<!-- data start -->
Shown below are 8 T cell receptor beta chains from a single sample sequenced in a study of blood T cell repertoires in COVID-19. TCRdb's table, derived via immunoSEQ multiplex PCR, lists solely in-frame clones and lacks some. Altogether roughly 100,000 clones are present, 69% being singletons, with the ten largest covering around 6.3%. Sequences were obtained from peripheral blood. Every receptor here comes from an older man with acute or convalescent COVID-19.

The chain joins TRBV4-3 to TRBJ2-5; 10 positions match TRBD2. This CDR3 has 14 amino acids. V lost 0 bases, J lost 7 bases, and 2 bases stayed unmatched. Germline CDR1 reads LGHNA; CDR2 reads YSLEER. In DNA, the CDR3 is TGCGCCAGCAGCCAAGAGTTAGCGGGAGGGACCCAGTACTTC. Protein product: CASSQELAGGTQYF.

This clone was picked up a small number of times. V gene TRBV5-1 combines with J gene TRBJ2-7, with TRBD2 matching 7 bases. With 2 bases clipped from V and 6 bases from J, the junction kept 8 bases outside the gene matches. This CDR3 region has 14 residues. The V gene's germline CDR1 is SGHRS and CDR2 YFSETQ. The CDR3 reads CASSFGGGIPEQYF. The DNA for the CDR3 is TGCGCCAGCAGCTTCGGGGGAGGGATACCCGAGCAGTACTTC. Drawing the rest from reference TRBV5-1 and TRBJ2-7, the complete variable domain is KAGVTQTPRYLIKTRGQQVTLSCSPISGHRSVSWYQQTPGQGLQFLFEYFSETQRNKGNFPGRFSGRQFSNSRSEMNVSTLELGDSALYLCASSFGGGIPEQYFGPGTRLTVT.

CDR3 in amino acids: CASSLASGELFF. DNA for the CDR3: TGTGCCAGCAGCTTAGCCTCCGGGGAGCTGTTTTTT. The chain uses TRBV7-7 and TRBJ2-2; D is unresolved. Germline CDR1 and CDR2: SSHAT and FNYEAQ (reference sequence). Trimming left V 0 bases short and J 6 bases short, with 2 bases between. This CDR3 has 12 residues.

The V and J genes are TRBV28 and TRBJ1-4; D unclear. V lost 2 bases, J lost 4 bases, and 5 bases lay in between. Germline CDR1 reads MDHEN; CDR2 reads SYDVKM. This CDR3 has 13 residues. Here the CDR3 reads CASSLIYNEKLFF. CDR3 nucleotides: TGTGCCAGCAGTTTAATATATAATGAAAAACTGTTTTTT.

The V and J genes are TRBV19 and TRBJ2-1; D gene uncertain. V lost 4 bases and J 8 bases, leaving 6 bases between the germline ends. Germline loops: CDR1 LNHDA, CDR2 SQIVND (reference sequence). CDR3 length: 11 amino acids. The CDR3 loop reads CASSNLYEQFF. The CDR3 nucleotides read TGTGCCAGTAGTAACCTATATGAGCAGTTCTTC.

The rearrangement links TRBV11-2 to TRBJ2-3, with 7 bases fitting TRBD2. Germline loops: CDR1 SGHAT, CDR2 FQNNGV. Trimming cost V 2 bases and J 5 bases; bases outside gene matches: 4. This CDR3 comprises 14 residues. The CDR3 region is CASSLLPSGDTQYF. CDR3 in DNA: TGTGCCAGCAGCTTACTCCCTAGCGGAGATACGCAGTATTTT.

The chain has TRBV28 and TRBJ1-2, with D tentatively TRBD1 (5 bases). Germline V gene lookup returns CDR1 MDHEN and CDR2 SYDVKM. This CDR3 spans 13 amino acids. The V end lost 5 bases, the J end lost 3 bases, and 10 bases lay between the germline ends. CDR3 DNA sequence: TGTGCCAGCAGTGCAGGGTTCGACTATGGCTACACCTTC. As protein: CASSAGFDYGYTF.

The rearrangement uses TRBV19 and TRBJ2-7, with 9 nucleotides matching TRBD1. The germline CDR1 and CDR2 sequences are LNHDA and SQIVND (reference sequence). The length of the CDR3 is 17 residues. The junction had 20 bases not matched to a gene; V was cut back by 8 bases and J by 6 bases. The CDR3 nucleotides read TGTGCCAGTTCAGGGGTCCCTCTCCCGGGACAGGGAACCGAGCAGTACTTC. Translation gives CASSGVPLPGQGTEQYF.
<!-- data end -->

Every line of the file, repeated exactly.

Shown below are 8 T cell receptor beta chains from a single sample sequenced in a study of blood T cell repertoires in COVID-19. TCRdb's table, derived via immunoSEQ multiplex PCR, lists solely in-frame clones and lacks some. Altogether roughly 100,000 clones are present, 69% being singletons, with the ten largest covering around 6.3%. Sequences were obtained from peripheral blood. Every receptor here comes from an older man with acute or convalescent COVID-19.

The chain joins TRBV4-3 to TRBJ2-5; 10 positions match TRBD2. This CDR3 has 14 amino acids. V lost 0 bases, J lost 7 bases, and 2 bases stayed unmatched. Germline CDR1 reads LGHNA; CDR2 reads YSLEER. In DNA, the CDR3 is TGCGCCAGCAGCCAAGAGTTAGCGGGAGGGACCCAGTACTTC. Protein product: CASSQELAGGTQYF.

This clone was picked up a small number of times. V gene TRBV5-1 combines with J gene TRBJ2-7, with TRBD2 matching 7 bases. With 2 bases clipped from V and 6 bases from J, the junction kept 8 bases outside the gene matches. This CDR3 region has 14 residues. The V gene's germline CDR1 is SGHRS and CDR2 YFSETQ. The CDR3 reads CASSFGGGIPEQYF. The DNA for the CDR3 is TGCGCCAGCAGCTTCGGGGGAGGGATACCCGAGCAGTACTTC. Drawing the rest from reference TRBV5-1 and TRBJ2-7, the complete variable domain is KAGVTQTPRYLIKTRGQQVTLSCSPISGHRSVSWYQQTPGQGLQFLFEYFSETQRNKGNFPGRFSGRQFSNSRSEMNVSTLELGDSALYLCASSFGGGIPEQYFGPGTRLTVT.

CDR3 in amino acids: CASSLASGELFF. DNA for the CDR3: TGTGCCAGCAGCTTAGCCTCCGGGGAGCTGTTTTTT. The chain uses TRBV7-7 and TRBJ2-2; D is unresolved. Germline CDR1 and CDR2: SSHAT and FNYEAQ (reference sequence). Trimming left V 0 bases short and J 6 bases short, with 2 bases between. This CDR3 has 12 residues.

The V and J genes are TRBV28 and TRBJ1-4; D unclear. V lost 2 bases, J lost 4 bases, and 5 bases lay in between. Germline CDR1 reads MDHEN; CDR2 reads SYDVKM. This CDR3 has 13 residues. Here the CDR3 reads CASSLIYNEKLFF. CDR3 nucleotides: TGTGCCAGCAGTTTAATATATAATGAAAAACTGTTTTTT.

The V and J genes are TRBV19 and TRBJ2-1; D gene uncertain. V lost 4 bases and J 8 bases, leaving 6 bases between the germline ends. Germline loops: CDR1 LNHDA, CDR2 SQIVND (reference sequence). CDR3 length: 11 amino acids. The CDR3 loop reads CASSNLYEQFF. The CDR3 nucleotides read TGTGCCAGTAGTAACCTATATGAGCAGTTCTTC.

The rearrangement links TRBV11-2 to TRBJ2-3, with 7 bases fitting TRBD2. Germline loops: CDR1 SGHAT, CDR2 FQNNGV. Trimming cost V 2 bases and J 5 bases; bases outside gene matches: 4. This CDR3 comprises 14 residues. The CDR3 region is CASSLLPSGDTQYF. CDR3 in DNA: TGTGCCAGCAGCTTACTCCCTAGCGGAGATACGCAGTATTTT.

The chain has TRBV28 and TRBJ1-2, with D tentatively TRBD1 (5 bases). Germline V gene lookup returns CDR1 MDHEN and CDR2 SYDVKM. This CDR3 spans 13 amino acids. The V end lost 5 bases, the J end lost 3 bases, and 10 bases lay between the germline ends. CDR3 DNA sequence: TGTGCCAGCAGTGCAGGGTTCGACTATGGCTACACCTTC. As protein: CASSAGFDYGYTF.

The rearrangement uses TRBV19 and TRBJ2-7, with 9 nucleotides matching TRBD1. The germline CDR1 and CDR2 sequences are LNHDA and SQIVND (reference sequence). The length of the CDR3 is 17 residues. The junction had 20 bases not matched to a gene; V was cut back by 8 bases and J by 6 bases. The CDR3 nucleotides read TGTGCCAGTTCAGGGGTCCCTCTCCCGGGACAGGGAACCGAGCAGTACTTC. Translation gives CASSGVPLPGQGTEQYF.